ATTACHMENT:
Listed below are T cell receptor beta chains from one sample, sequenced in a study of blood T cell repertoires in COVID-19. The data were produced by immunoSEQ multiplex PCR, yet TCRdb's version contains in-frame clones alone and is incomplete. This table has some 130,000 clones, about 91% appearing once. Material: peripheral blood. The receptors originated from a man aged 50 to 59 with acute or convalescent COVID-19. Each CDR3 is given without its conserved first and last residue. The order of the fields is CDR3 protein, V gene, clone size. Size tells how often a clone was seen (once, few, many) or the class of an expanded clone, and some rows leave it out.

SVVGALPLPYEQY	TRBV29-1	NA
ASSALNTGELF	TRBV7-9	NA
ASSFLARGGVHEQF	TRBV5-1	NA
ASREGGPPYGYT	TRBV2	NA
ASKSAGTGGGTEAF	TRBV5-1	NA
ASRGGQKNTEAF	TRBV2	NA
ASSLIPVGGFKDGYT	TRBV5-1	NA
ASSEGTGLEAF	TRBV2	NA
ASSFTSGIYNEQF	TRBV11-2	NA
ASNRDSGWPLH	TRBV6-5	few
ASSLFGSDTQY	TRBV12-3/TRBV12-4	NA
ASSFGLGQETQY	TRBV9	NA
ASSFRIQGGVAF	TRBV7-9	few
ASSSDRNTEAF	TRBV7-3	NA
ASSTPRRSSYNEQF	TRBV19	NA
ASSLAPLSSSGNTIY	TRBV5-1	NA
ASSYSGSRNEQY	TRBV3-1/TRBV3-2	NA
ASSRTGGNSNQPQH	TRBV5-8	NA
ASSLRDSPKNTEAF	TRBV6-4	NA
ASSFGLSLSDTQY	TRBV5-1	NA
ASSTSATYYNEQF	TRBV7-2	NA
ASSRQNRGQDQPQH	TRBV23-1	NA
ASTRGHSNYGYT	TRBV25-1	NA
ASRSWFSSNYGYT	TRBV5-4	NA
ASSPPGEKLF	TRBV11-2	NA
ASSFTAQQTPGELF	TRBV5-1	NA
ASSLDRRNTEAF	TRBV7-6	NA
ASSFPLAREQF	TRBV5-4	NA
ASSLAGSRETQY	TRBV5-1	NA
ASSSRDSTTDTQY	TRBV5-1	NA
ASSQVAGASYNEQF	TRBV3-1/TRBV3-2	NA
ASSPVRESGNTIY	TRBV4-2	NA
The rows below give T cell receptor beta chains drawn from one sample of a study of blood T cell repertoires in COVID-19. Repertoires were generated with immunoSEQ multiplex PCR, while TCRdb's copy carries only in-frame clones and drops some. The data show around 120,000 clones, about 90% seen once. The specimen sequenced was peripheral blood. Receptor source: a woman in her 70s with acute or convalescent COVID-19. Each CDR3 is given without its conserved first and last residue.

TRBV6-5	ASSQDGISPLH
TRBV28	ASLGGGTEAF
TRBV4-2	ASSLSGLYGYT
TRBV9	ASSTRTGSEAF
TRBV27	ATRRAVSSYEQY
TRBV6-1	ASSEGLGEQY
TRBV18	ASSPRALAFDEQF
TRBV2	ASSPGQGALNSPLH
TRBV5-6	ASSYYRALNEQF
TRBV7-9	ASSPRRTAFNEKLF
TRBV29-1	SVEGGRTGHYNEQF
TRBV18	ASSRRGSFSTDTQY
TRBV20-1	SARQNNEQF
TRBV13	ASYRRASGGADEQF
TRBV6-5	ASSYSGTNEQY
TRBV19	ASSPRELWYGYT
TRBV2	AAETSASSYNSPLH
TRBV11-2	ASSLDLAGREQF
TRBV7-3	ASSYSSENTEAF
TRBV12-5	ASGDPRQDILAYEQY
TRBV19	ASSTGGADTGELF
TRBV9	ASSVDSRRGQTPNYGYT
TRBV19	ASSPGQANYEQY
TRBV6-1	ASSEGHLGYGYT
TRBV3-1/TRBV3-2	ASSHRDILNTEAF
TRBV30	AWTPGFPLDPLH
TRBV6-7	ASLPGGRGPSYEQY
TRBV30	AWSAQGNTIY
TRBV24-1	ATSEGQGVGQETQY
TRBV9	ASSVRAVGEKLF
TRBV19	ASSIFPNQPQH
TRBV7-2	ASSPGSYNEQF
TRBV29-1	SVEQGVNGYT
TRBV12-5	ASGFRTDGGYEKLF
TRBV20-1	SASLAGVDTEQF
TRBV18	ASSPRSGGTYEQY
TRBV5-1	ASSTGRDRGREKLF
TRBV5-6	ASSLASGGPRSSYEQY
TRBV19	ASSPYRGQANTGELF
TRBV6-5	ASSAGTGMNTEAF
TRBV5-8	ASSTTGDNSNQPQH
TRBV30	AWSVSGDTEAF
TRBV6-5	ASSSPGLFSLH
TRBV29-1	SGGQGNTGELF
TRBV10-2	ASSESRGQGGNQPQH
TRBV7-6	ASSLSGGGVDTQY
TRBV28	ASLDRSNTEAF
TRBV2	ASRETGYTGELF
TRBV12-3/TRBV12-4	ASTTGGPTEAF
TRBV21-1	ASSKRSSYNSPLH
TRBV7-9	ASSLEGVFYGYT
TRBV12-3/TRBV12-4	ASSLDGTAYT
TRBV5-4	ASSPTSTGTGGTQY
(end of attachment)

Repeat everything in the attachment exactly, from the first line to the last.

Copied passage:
Listed below are T cell receptor beta chains from one sample, sequenced in a study of blood T cell repertoires in COVID-19. The data were produced by immunoSEQ multiplex PCR, yet TCRdb's version contains in-frame clones alone and is incomplete. This table has some 130,000 clones, about 91% appearing once. Material: peripheral blood. The receptors originated from a man aged 50 to 59 with acute or convalescent COVID-19. Each CDR3 is given without its conserved first and last residue. The order of the fields is CDR3 protein, V gene, clone size. Size tells how often a clone was seen (once, few, many) or the class of an expanded clone, and some rows leave it out.

SVVGALPLPYEQY	TRBV29-1	NA
ASSALNTGELF	TRBV7-9	NA
ASSFLARGGVHEQF	TRBV5-1	NA
ASREGGPPYGYT	TRBV2	NA
ASKSAGTGGGTEAF	TRBV5-1	NA
ASRGGQKNTEAF	TRBV2	NA
ASSLIPVGGFKDGYT	TRBV5-1	NA
ASSEGTGLEAF	TRBV2	NA
ASSFTSGIYNEQF	TRBV11-2	NA
ASNRDSGWPLH	TRBV6-5	few
ASSLFGSDTQY	TRBV12-3/TRBV12-4	NA
ASSFGLGQETQY	TRBV9	NA
ASSFRIQGGVAF	TRBV7-9	few
ASSSDRNTEAF	TRBV7-3	NA
ASSTPRRSSYNEQF	TRBV19	NA
ASSLAPLSSSGNTIY	TRBV5-1	NA
ASSYSGSRNEQY	TRBV3-1/TRBV3-2	NA
ASSRTGGNSNQPQH	TRBV5-8	NA
ASSLRDSPKNTEAF	TRBV6-4	NA
ASSFGLSLSDTQY	TRBV5-1	NA
ASSTSATYYNEQF	TRBV7-2	NA
ASSRQNRGQDQPQH	TRBV23-1	NA
ASTRGHSNYGYT	TRBV25-1	NA
ASRSWFSSNYGYT	TRBV5-4	NA
ASSPPGEKLF	TRBV11-2	NA
ASSFTAQQTPGELF	TRBV5-1	NA
ASSLDRRNTEAF	TRBV7-6	NA
ASSFPLAREQF	TRBV5-4	NA
ASSLAGSRETQY	TRBV5-1	NA
ASSSRDSTTDTQY	TRBV5-1	NA
ASSQVAGASYNEQF	TRBV3-1/TRBV3-2	NA
ASSPVRESGNTIY	TRBV4-2	NA
The rows below give T cell receptor beta chains drawn from one sample of a study of blood T cell repertoires in COVID-19. Repertoires were generated with immunoSEQ multiplex PCR, while TCRdb's copy carries only in-frame clones and drops some. The data show around 120,000 clones, about 90% seen once. The specimen sequenced was peripheral blood. Receptor source: a woman in her 70s with acute or convalescent COVID-19. Each CDR3 is given without its conserved first and last residue.

TRBV6-5	ASSQDGISPLH
TRBV28	ASLGGGTEAF
TRBV4-2	ASSLSGLYGYT
TRBV9	ASSTRTGSEAF
TRBV27	ATRRAVSSYEQY
TRBV6-1	ASSEGLGEQY
TRBV18	ASSPRALAFDEQF
TRBV2	ASSPGQGALNSPLH
TRBV5-6	ASSYYRALNEQF
TRBV7-9	ASSPRRTAFNEKLF
TRBV29-1	SVEGGRTGHYNEQF
TRBV18	ASSRRGSFSTDTQY
TRBV20-1	SARQNNEQF
TRBV13	ASYRRASGGADEQF
TRBV6-5	ASSYSGTNEQY
TRBV19	ASSPRELWYGYT
TRBV2	AAETSASSYNSPLH
TRBV11-2	ASSLDLAGREQF
TRBV7-3	ASSYSSENTEAF
TRBV12-5	ASGDPRQDILAYEQY
TRBV19	ASSTGGADTGELF
TRBV9	ASSVDSRRGQTPNYGYT
TRBV19	ASSPGQANYEQY
TRBV6-1	ASSEGHLGYGYT
TRBV3-1/TRBV3-2	ASSHRDILNTEAF
TRBV30	AWTPGFPLDPLH
TRBV6-7	ASLPGGRGPSYEQY
TRBV30	AWSAQGNTIY
TRBV24-1	ATSEGQGVGQETQY
TRBV9	ASSVRAVGEKLF
TRBV19	ASSIFPNQPQH
TRBV7-2	ASSPGSYNEQF
TRBV29-1	SVEQGVNGYT
TRBV12-5	ASGFRTDGGYEKLF
TRBV20-1	SASLAGVDTEQF
TRBV18	ASSPRSGGTYEQY
TRBV5-1	ASSTGRDRGREKLF
TRBV5-6	ASSLASGGPRSSYEQY
TRBV19	ASSPYRGQANTGELF
TRBV6-5	ASSAGTGMNTEAF
TRBV5-8	ASSTTGDNSNQPQH
TRBV30	AWSVSGDTEAF
TRBV6-5	ASSSPGLFSLH
TRBV29-1	SGGQGNTGELF
TRBV10-2	ASSESRGQGGNQPQH
TRBV7-6	ASSLSGGGVDTQY
TRBV28	ASLDRSNTEAF
TRBV2	ASRETGYTGELF
TRBV12-3/TRBV12-4	ASTTGGPTEAF
TRBV21-1	ASSKRSSYNSPLH
TRBV7-9	ASSLEGVFYGYT
TRBV12-3/TRBV12-4	ASSLDGTAYT
TRBV5-4	ASSPTSTGTGGTQY